At one point during the first episode of Showtime's Who Is America?, Larry Pratt, executive director of firearms lobbyist group Gun Owners of America, is cracking up over the idea of a man raping his own wife. This is before Sacha Baron Cohen, dressed as an Israeli anti-terrorism expert, convinces him to participate in a commercial for Kindergarten gun training in which children are encouraged to play with Uzi's disguised as teddy bears.
In any rational society, this would be more than enough to end the man's career. At the very least, it would be enough to start a conversation about pro-gun advocates and their love of these instruments of death. But this is America in 2018.
This is a country where Republican lawmakers looking into a camera and saying children should be taught how to kill with assault weapons and explosives (which Cohen gets them to do at the conclusion of Episode One) will likely engender support among some constituents. This is a country where reality TV star Donald Trump can be elected president after he's heard on tape bragging about sexually assaulting women. In fact, the Access Hollywood tape could have been a scene from Who Is America? (if Billy Bush was trying to expose Trump's predatory nature, not laughing along with him).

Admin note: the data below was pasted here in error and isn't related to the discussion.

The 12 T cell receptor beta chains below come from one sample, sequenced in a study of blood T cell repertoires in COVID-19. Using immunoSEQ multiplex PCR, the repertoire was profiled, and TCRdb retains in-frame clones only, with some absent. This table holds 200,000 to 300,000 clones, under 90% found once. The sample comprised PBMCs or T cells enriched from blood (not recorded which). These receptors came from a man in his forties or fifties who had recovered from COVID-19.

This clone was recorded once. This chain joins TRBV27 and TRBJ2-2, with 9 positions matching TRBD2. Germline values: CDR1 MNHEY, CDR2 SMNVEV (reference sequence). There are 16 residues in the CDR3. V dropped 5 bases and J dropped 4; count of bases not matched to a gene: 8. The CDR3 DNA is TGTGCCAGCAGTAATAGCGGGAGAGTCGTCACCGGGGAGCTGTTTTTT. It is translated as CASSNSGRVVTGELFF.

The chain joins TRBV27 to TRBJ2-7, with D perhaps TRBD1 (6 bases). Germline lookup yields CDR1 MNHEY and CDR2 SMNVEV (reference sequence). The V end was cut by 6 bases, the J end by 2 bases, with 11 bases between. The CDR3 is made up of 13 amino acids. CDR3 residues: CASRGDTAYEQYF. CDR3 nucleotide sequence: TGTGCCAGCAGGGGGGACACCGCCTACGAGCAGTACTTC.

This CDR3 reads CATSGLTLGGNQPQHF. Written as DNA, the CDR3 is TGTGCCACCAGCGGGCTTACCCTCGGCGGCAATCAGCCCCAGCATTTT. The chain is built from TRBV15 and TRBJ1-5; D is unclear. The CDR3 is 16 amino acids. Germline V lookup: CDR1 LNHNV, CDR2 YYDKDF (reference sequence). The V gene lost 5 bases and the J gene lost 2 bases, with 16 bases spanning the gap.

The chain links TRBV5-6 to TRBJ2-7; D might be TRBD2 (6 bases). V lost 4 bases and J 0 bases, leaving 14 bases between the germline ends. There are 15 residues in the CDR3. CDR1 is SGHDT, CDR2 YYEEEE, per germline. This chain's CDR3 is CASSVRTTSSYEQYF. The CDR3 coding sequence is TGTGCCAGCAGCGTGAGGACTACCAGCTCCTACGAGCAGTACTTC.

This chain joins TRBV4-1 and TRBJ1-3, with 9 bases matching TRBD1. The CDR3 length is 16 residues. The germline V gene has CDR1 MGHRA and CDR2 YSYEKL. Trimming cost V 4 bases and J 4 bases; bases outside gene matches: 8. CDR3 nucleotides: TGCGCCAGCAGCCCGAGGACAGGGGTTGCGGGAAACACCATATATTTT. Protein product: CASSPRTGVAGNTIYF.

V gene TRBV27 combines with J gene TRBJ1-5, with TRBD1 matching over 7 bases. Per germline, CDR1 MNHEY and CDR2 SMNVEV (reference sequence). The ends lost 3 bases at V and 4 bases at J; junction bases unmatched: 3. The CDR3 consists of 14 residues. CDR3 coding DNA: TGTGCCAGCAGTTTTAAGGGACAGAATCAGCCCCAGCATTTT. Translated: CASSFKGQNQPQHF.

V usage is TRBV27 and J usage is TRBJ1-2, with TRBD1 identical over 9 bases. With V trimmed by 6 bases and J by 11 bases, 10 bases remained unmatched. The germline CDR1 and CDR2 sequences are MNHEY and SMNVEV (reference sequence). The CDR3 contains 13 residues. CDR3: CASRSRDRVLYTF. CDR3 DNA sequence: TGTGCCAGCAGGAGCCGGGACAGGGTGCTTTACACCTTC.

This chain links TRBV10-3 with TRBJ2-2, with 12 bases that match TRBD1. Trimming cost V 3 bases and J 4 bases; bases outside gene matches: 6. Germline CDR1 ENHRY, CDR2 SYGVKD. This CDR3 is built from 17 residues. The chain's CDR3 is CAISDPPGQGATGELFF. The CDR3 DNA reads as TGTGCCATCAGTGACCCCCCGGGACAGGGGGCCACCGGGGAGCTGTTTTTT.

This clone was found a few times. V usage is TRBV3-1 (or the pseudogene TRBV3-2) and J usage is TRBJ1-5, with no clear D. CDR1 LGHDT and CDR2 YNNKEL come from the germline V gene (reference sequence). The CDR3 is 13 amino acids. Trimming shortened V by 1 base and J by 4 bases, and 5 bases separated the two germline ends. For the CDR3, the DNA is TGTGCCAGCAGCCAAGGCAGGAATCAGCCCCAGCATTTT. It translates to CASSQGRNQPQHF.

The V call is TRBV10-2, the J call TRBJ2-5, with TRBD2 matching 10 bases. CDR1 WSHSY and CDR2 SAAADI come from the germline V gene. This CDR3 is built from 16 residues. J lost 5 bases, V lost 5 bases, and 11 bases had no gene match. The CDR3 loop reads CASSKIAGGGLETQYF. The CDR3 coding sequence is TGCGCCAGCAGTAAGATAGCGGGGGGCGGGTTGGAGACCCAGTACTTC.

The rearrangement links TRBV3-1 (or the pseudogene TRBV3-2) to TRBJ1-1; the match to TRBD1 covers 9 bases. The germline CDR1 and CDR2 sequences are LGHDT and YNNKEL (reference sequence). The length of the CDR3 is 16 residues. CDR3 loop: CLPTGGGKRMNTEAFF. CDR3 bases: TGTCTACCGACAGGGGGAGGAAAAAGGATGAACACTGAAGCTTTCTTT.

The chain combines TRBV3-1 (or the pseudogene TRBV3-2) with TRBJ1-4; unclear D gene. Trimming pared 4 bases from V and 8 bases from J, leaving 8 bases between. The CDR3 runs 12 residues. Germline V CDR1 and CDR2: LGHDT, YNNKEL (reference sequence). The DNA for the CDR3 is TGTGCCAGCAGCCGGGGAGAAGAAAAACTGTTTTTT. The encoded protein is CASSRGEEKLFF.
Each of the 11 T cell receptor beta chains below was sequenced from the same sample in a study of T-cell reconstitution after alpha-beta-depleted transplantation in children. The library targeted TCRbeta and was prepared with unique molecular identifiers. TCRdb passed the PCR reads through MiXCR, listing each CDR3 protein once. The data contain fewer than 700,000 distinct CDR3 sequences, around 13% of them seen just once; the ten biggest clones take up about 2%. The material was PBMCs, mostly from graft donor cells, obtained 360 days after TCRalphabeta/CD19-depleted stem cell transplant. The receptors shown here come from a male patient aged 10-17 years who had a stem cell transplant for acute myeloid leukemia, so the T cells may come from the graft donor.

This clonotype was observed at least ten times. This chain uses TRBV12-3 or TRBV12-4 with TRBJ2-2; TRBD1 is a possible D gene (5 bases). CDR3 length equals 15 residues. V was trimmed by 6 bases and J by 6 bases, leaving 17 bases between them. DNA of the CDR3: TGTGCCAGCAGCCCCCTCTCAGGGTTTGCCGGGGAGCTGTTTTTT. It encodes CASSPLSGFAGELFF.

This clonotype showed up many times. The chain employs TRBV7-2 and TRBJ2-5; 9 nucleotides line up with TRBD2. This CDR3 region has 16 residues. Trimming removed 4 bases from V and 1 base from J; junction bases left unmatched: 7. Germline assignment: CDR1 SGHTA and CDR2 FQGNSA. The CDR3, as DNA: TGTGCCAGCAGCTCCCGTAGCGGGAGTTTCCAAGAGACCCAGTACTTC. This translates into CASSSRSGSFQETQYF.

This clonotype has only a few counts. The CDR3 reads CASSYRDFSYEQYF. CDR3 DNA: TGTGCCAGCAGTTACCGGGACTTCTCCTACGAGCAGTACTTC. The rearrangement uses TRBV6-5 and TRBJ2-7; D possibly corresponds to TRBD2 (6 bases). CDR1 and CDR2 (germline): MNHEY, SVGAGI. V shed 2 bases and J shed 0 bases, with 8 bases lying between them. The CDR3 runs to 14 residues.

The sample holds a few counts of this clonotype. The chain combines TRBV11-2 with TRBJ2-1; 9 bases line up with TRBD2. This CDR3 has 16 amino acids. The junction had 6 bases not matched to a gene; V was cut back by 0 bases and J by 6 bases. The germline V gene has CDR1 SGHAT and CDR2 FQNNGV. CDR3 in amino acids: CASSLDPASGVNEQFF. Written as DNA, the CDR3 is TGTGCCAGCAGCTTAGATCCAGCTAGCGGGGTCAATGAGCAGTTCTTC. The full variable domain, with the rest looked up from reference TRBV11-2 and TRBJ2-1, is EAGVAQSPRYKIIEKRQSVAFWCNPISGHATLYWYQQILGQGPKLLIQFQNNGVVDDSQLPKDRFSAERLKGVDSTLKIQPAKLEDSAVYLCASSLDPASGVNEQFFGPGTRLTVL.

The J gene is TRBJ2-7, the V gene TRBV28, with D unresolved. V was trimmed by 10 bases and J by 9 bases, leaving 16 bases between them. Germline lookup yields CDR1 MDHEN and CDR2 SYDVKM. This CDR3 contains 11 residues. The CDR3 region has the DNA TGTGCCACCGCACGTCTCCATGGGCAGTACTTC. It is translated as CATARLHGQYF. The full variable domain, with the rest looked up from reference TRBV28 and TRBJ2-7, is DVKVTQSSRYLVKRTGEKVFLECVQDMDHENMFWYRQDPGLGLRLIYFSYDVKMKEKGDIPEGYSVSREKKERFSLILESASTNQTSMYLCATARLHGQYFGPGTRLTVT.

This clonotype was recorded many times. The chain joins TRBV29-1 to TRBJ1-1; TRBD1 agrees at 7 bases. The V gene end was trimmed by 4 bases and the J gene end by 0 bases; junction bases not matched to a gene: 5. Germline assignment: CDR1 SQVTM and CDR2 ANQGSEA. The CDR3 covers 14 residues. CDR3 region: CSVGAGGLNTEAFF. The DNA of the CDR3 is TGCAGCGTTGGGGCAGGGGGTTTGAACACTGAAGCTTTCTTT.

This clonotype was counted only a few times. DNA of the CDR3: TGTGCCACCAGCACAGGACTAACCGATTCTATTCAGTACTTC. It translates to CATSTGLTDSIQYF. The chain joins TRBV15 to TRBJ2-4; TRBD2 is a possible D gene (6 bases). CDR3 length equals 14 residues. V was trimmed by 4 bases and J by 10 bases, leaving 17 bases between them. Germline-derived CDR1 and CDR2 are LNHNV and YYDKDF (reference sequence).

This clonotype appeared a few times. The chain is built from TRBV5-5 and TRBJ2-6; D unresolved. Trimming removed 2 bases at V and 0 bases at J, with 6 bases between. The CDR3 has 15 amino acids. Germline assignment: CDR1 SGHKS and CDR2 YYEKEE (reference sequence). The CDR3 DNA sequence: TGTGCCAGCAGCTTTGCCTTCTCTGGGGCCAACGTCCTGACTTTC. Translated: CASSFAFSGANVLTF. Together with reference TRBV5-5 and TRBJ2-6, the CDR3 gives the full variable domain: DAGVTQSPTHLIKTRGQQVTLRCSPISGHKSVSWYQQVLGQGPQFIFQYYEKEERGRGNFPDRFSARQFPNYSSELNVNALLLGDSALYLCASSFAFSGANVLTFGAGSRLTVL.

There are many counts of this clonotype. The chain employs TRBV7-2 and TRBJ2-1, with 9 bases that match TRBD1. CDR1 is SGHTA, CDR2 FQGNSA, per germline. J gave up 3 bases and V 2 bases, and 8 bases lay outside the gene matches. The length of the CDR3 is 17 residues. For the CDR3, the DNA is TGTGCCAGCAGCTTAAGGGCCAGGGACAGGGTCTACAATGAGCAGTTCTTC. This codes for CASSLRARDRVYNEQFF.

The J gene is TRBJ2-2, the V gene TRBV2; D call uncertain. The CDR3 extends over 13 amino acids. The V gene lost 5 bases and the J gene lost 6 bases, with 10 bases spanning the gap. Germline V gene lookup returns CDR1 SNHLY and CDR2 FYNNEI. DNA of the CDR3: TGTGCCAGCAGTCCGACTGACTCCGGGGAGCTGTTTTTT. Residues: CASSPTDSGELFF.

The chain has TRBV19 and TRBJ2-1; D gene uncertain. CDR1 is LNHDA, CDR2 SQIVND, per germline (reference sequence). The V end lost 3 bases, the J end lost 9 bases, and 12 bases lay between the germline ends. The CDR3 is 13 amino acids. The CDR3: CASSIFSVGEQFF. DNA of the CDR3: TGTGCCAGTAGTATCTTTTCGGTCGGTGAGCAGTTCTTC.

What Cohen fearlessly sets out to do with Who Is America? is recreate moments like this through provocative comedy and subjects who are currently running the country. Unlike his previous characters, Ali G and Borat, and his less successful two follow-ups, Cohen isn't here to embarrass Americans and the occasional celebrity. This is about directly calling out lawmakers and, in some cases, tricking them into revealing their darkest natures. At his best, Cohen's characters are mirrors pointed directly at the xenophobic, homophobic, violent heart of America.
In terms of subversive, provocative comedy, Cohen has stayed relatively quiet through much of the 2010s. He rose to prominence in the early 2000s with HBO's Da Ali G Show, where he played three different characters-the titular Ali G, Borat, and Bruno-all of whom got their own feature length films. Borat remains Cohen's most famous work, for which he even won the Golden Globe for Best Actor in a Comedy.
But his 2012 comedy, The Dictator, received mixed reviews. As the country went to shit ahead of the 2016 election, he remained notably absent. This July 4, Cohen resurfaced on Twitter with a mysterious announcement. He dug up the old video of then-reality star Donald Trump threatening him for a 2003 interview with Ali G. His tweet warned that he’d been working on something for the last year and was coming for Trump.
Since then, a number of Republicans-including Sarah Palin, Roy Moore, and radio host Joe Walsh-have shared their disgust at being duped by Cohen’s characters. They’ve even called for a boycott of Showtime. This has proved to be nothing but good promotion for the series.
Roy Moore says he was duped by Sacha Baron Cohen for his new CBS/Showtime series & threatens legal action "If Showtime airs a defamatory attack on my character..." pic.twitter.com/ovQjdXGyjw- Frank Thorp V (@frankthorp) July 12, 2018